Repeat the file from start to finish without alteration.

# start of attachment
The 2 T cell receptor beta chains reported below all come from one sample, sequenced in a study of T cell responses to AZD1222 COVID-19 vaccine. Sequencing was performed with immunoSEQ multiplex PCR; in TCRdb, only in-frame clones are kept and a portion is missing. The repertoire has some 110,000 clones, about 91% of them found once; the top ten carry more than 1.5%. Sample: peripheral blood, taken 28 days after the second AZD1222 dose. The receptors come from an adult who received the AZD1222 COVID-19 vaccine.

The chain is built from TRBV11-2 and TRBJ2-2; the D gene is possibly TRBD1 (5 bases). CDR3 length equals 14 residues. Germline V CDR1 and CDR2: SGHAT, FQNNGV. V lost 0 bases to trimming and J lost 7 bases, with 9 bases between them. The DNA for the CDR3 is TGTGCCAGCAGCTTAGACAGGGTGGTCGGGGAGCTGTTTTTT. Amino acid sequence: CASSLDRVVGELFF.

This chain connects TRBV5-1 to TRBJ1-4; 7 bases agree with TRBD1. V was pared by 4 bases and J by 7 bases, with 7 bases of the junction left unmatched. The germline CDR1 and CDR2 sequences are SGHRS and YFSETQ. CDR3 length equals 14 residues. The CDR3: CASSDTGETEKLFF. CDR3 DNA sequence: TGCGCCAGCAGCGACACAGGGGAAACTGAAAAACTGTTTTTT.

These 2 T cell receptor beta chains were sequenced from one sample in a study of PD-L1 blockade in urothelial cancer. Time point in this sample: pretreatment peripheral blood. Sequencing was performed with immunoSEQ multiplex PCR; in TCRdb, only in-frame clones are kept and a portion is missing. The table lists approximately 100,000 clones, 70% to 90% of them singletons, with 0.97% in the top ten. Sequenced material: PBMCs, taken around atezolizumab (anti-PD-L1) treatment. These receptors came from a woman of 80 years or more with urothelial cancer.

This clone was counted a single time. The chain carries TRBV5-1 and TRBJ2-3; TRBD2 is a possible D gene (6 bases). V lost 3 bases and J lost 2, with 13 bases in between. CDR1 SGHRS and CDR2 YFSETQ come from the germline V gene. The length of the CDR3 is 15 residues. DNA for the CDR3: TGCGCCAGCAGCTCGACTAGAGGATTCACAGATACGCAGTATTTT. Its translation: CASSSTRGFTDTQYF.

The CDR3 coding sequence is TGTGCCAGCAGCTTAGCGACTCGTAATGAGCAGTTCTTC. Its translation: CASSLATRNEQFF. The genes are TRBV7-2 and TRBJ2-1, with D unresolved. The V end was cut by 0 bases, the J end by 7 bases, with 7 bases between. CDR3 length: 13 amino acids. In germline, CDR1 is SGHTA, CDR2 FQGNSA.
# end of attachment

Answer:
The 2 T cell receptor beta chains reported below all come from one sample, sequenced in a study of T cell responses to AZD1222 COVID-19 vaccine. Sequencing was performed with immunoSEQ multiplex PCR; in TCRdb, only in-frame clones are kept and a portion is missing. The repertoire has some 110,000 clones, about 91% of them found once; the top ten carry more than 1.5%. Sample: peripheral blood, taken 28 days after the second AZD1222 dose. The receptors come from an adult who received the AZD1222 COVID-19 vaccine.

The chain is built from TRBV11-2 and TRBJ2-2; the D gene is possibly TRBD1 (5 bases). CDR3 length equals 14 residues. Germline V CDR1 and CDR2: SGHAT, FQNNGV. V lost 0 bases to trimming and J lost 7 bases, with 9 bases between them. The DNA for the CDR3 is TGTGCCAGCAGCTTAGACAGGGTGGTCGGGGAGCTGTTTTTT. Amino acid sequence: CASSLDRVVGELFF.

This chain connects TRBV5-1 to TRBJ1-4; 7 bases agree with TRBD1. V was pared by 4 bases and J by 7 bases, with 7 bases of the junction left unmatched. The germline CDR1 and CDR2 sequences are SGHRS and YFSETQ. CDR3 length equals 14 residues. The CDR3: CASSDTGETEKLFF. CDR3 DNA sequence: TGCGCCAGCAGCGACACAGGGGAAACTGAAAAACTGTTTTTT.

These 2 T cell receptor beta chains were sequenced from one sample in a study of PD-L1 blockade in urothelial cancer. Time point in this sample: pretreatment peripheral blood. Sequencing was performed with immunoSEQ multiplex PCR; in TCRdb, only in-frame clones are kept and a portion is missing. The table lists approximately 100,000 clones, 70% to 90% of them singletons, with 0.97% in the top ten. Sequenced material: PBMCs, taken around atezolizumab (anti-PD-L1) treatment. These receptors came from a woman of 80 years or more with urothelial cancer.

This clone was counted a single time. The chain carries TRBV5-1 and TRBJ2-3; TRBD2 is a possible D gene (6 bases). V lost 3 bases and J lost 2, with 13 bases in between. CDR1 SGHRS and CDR2 YFSETQ come from the germline V gene. The length of the CDR3 is 15 residues. DNA for the CDR3: TGCGCCAGCAGCTCGACTAGAGGATTCACAGATACGCAGTATTTT. Its translation: CASSSTRGFTDTQYF.

The CDR3 coding sequence is TGTGCCAGCAGCTTAGCGACTCGTAATGAGCAGTTCTTC. Its translation: CASSLATRNEQFF. The genes are TRBV7-2 and TRBJ2-1, with D unresolved. The V end was cut by 0 bases, the J end by 7 bases, with 7 bases between. CDR3 length: 13 amino acids. In germline, CDR1 is SGHTA, CDR2 FQGNSA.